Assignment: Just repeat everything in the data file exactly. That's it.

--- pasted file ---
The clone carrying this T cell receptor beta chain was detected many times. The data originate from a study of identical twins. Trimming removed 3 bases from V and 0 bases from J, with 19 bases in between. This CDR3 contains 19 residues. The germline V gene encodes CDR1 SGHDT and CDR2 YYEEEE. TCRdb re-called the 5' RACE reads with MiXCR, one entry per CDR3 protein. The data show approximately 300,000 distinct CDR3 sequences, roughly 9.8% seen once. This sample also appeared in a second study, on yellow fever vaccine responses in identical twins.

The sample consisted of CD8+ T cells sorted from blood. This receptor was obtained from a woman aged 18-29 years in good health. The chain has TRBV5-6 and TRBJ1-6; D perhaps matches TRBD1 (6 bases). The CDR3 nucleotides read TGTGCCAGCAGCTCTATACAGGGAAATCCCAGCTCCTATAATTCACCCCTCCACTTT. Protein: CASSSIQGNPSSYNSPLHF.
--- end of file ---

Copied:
The clone carrying this T cell receptor beta chain was detected many times. The data originate from a study of identical twins. Trimming removed 3 bases from V and 0 bases from J, with 19 bases in between. This CDR3 contains 19 residues. The germline V gene encodes CDR1 SGHDT and CDR2 YYEEEE. TCRdb re-called the 5' RACE reads with MiXCR, one entry per CDR3 protein. The data show approximately 300,000 distinct CDR3 sequences, roughly 9.8% seen once. This sample also appeared in a second study, on yellow fever vaccine responses in identical twins.

The sample consisted of CD8+ T cells sorted from blood. This receptor was obtained from a woman aged 18-29 years in good health. The chain has TRBV5-6 and TRBJ1-6; D perhaps matches TRBD1 (6 bases). The CDR3 nucleotides read TGTGCCAGCAGCTCTATACAGGGAAATCCCAGCTCCTATAATTCACCCCTCCACTTT. Protein: CASSSIQGNPSSYNSPLHF.